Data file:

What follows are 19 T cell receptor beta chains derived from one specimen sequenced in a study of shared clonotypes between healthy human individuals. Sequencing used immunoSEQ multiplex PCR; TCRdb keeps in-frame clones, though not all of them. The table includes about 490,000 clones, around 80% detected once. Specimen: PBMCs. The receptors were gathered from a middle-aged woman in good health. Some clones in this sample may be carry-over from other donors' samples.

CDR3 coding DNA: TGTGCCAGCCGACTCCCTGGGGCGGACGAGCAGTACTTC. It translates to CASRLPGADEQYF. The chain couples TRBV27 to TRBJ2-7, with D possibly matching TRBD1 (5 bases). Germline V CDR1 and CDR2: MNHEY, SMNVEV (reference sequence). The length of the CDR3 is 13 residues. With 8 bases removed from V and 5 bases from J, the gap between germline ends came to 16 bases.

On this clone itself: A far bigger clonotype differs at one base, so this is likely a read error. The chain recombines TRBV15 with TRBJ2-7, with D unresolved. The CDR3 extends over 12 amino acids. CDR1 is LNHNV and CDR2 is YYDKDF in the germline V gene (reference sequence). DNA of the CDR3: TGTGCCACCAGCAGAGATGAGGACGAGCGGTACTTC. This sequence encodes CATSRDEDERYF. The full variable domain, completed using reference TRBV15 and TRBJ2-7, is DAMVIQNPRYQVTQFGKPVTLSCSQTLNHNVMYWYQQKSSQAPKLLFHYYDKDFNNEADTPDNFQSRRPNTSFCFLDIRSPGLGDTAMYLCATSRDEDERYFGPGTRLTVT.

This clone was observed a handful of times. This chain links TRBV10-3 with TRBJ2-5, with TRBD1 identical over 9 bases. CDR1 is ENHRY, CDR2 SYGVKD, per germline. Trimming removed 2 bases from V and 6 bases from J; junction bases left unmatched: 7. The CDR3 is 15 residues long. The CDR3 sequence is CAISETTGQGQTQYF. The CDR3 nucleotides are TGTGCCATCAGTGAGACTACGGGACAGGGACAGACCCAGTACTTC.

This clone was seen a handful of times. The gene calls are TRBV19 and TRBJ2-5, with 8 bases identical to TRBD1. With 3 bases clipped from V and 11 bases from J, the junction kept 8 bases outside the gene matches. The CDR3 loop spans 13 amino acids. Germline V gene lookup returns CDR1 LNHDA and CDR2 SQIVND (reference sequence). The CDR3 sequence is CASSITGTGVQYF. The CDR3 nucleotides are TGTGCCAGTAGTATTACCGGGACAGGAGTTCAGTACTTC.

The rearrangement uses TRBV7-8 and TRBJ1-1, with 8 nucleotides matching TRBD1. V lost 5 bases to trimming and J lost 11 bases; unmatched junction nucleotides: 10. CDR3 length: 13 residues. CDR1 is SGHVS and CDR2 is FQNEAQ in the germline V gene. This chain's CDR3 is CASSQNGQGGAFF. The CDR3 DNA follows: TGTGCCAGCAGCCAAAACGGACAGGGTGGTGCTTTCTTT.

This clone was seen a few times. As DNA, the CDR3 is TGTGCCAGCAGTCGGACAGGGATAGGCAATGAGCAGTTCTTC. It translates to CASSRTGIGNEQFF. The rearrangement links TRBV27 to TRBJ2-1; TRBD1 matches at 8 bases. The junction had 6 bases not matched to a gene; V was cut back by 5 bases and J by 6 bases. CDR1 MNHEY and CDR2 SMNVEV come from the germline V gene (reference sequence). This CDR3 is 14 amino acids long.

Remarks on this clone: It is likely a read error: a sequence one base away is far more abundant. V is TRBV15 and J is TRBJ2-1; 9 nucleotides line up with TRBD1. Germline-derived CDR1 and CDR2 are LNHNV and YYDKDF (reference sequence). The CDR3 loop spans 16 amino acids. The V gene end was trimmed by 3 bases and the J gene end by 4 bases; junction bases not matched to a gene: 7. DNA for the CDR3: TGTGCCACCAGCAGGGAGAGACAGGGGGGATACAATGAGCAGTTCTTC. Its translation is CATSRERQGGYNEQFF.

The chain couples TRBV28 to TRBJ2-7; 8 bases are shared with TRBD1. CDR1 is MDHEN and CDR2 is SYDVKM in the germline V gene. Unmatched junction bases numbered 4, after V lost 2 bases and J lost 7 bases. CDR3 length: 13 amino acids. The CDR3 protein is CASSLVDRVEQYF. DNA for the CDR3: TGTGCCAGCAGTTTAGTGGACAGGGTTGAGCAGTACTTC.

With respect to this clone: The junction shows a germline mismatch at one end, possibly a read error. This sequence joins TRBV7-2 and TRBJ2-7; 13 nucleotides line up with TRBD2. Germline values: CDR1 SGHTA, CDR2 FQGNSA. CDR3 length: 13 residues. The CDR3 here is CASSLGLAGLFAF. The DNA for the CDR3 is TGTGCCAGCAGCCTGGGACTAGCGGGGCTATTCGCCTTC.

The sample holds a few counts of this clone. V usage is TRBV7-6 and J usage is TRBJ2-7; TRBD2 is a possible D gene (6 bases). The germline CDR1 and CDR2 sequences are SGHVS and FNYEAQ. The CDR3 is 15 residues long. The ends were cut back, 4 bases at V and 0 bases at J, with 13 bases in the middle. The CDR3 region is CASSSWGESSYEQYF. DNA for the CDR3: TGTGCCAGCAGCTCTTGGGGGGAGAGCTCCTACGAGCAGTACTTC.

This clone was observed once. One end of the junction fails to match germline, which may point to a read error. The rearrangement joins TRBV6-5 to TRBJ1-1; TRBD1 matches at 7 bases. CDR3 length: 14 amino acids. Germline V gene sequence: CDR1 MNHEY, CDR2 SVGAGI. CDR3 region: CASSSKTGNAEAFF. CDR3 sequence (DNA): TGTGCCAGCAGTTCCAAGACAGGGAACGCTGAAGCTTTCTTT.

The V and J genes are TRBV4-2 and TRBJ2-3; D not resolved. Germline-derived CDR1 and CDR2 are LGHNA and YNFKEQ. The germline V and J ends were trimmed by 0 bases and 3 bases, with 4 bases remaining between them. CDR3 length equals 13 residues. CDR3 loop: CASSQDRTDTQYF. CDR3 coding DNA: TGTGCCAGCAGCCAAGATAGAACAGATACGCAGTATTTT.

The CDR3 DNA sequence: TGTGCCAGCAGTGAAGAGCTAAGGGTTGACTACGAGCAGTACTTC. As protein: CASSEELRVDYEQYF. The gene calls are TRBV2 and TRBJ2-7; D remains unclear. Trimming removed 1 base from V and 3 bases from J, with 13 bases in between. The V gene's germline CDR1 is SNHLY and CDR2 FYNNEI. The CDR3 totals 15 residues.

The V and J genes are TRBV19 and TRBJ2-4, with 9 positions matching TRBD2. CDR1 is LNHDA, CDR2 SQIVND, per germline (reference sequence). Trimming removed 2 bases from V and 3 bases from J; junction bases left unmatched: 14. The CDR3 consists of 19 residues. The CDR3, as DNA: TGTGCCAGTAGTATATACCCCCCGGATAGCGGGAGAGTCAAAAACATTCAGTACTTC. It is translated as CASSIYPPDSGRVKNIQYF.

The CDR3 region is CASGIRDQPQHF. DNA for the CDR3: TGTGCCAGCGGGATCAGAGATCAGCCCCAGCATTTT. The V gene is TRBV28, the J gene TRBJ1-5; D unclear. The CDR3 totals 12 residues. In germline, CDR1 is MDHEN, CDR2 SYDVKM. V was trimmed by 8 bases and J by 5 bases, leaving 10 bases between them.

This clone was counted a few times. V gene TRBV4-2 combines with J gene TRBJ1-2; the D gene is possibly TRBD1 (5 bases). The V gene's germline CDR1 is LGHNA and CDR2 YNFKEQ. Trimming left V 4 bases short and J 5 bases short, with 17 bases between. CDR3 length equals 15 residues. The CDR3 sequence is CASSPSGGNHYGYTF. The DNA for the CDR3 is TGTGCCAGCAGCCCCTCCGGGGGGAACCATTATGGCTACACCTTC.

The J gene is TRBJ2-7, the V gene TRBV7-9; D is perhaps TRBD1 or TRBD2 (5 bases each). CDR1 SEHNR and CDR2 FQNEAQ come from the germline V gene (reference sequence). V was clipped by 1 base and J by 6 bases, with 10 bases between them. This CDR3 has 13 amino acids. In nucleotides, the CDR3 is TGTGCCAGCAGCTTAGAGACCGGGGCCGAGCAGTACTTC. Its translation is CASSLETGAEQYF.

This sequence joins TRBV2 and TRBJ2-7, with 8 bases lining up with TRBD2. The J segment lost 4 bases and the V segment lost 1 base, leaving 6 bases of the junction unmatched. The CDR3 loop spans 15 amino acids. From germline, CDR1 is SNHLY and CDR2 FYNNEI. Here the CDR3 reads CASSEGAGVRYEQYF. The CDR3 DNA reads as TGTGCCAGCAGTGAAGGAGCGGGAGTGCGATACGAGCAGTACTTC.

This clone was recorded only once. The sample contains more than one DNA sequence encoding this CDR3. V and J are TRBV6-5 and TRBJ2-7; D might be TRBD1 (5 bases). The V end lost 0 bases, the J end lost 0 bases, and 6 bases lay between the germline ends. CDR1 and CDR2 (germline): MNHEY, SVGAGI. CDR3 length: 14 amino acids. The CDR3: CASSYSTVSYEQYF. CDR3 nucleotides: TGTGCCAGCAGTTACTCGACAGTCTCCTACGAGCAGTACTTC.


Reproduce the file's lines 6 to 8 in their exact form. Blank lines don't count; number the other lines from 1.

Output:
The rearrangement uses TRBV7-8 and TRBJ1-1, with 8 nucleotides matching TRBD1. V lost 5 bases to trimming and J lost 11 bases; unmatched junction nucleotides: 10. CDR3 length: 13 residues. CDR1 is SGHVS and CDR2 is FQNEAQ in the germline V gene. This chain's CDR3 is CASSQNGQGGAFF. The CDR3 DNA follows: TGTGCCAGCAGCCAAAACGGACAGGGTGGTGCTTTCTTT.

This clone was seen a few times. As DNA, the CDR3 is TGTGCCAGCAGTCGGACAGGGATAGGCAATGAGCAGTTCTTC. It translates to CASSRTGIGNEQFF. The rearrangement links TRBV27 to TRBJ2-1; TRBD1 matches at 8 bases. The junction had 6 bases not matched to a gene; V was cut back by 5 bases and J by 6 bases. CDR1 MNHEY and CDR2 SMNVEV come from the germline V gene (reference sequence). This CDR3 is 14 amino acids long.

Remarks on this clone: It is likely a read error: a sequence one base away is far more abundant. V is TRBV15 and J is TRBJ2-1; 9 nucleotides line up with TRBD1. Germline-derived CDR1 and CDR2 are LNHNV and YYDKDF (reference sequence). The CDR3 loop spans 16 amino acids. The V gene end was trimmed by 3 bases and the J gene end by 4 bases; junction bases not matched to a gene: 7. DNA for the CDR3: TGTGCCACCAGCAGGGAGAGACAGGGGGGATACAATGAGCAGTTCTTC. Its translation is CATSRERQGGYNEQFF.